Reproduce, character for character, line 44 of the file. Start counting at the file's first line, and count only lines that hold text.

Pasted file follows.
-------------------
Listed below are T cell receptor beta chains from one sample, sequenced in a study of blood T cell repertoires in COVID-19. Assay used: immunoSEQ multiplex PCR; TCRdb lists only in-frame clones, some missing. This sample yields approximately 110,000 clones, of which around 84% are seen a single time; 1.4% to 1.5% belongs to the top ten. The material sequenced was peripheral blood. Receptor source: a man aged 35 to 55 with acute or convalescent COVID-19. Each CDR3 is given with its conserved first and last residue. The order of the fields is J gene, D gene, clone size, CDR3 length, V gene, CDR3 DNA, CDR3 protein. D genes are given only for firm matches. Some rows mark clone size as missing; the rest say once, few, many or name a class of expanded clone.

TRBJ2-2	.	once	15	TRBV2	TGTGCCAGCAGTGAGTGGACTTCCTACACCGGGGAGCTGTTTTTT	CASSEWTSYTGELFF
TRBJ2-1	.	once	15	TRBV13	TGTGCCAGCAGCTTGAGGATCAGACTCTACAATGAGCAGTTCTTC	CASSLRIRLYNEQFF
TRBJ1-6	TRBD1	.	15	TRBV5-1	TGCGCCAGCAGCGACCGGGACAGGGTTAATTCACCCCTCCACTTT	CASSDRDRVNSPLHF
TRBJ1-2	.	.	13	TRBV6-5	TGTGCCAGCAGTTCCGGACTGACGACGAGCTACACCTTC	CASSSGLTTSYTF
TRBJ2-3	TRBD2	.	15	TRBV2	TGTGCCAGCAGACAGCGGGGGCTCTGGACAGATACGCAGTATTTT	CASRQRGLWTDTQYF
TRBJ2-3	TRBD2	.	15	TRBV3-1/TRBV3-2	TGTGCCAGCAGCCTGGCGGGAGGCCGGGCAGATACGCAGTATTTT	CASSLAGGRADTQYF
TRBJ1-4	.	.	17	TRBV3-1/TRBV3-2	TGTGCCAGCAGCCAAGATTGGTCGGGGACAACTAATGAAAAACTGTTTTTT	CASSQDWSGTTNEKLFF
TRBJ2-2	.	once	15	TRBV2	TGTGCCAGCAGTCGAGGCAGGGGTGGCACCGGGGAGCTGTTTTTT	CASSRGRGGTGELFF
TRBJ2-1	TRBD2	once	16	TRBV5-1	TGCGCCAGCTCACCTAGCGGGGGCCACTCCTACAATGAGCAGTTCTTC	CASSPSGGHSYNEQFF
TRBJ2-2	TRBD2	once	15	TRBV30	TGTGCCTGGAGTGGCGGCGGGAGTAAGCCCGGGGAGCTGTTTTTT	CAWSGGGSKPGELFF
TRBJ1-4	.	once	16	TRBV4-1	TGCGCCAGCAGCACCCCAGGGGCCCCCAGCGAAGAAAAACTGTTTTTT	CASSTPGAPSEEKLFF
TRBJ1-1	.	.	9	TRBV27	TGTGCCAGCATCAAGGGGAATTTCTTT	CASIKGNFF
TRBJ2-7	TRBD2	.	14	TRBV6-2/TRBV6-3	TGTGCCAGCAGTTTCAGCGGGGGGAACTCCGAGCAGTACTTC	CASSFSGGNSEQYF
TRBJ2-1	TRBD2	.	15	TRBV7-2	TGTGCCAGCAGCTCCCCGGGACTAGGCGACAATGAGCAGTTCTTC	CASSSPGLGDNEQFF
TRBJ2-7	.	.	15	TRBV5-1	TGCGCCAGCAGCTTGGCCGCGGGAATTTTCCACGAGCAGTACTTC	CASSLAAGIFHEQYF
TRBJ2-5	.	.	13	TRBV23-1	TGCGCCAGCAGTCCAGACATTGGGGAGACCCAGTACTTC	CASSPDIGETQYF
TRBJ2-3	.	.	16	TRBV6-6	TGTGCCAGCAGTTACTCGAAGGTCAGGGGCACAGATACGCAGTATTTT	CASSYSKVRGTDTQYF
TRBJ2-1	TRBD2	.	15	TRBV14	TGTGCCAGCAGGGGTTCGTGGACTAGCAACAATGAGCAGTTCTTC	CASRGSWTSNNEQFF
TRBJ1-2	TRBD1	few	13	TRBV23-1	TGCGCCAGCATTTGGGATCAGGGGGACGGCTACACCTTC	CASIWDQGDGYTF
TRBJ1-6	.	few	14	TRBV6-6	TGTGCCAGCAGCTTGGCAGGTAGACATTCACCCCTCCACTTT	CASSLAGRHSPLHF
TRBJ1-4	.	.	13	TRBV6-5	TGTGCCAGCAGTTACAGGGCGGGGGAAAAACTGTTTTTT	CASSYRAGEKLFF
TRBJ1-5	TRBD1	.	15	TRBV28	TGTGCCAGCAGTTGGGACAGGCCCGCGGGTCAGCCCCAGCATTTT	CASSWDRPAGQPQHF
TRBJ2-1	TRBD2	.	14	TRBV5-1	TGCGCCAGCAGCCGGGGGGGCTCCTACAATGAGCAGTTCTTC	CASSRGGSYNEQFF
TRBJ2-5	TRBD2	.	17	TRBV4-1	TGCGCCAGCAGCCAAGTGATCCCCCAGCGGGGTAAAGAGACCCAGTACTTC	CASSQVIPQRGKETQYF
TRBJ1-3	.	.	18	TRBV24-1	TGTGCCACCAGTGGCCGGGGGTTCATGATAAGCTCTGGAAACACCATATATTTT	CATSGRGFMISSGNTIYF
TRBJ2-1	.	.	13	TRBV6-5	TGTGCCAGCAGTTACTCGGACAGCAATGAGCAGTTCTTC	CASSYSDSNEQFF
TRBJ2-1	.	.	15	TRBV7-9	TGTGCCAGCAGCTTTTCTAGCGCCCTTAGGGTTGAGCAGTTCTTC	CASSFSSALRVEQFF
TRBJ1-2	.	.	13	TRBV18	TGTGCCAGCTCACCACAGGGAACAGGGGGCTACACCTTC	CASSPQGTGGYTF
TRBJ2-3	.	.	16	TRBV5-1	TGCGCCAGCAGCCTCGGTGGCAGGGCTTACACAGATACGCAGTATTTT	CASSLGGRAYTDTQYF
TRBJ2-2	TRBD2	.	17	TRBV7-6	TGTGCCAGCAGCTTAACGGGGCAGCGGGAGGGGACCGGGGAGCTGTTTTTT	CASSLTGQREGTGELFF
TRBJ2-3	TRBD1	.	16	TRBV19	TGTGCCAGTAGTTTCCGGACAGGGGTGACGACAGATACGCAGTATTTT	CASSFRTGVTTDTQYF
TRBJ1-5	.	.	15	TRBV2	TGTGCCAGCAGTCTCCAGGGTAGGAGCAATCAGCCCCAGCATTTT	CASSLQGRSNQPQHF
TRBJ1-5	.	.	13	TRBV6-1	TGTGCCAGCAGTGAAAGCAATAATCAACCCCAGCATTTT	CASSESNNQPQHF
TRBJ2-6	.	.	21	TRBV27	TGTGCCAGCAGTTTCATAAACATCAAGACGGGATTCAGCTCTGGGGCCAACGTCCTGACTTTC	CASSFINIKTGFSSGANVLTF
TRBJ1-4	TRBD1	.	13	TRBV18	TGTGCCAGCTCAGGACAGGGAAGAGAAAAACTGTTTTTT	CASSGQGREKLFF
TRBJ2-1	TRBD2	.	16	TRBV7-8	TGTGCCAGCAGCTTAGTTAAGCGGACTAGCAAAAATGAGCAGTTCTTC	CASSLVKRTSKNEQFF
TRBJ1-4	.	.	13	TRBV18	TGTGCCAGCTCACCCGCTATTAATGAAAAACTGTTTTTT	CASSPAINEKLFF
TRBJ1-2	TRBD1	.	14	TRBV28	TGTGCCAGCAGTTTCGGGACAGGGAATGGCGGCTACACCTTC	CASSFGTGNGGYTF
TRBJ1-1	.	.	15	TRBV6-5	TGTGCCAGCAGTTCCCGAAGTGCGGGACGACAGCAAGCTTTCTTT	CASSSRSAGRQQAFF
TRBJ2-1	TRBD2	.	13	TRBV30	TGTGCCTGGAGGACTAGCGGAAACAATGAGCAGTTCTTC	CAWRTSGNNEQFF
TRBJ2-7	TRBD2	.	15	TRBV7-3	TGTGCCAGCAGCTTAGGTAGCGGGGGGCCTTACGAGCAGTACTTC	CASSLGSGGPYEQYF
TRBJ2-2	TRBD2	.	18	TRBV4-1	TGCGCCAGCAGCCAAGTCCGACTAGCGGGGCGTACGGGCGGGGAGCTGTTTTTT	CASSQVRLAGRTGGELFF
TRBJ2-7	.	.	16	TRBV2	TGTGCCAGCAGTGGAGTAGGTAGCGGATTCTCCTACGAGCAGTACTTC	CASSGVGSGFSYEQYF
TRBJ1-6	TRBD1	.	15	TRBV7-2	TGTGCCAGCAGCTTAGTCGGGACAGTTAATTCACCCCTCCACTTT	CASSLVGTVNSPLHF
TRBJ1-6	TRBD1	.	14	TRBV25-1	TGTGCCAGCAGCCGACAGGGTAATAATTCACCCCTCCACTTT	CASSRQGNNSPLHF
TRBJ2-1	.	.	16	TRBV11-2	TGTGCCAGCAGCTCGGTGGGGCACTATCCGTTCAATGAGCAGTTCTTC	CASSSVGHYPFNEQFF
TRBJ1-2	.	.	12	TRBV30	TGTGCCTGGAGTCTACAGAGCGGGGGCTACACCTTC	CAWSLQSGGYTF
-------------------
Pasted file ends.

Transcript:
TRBJ2-7	.	.	16	TRBV2	TGTGCCAGCAGTGGAGTAGGTAGCGGATTCTCCTACGAGCAGTACTTC	CASSGVGSGFSYEQYF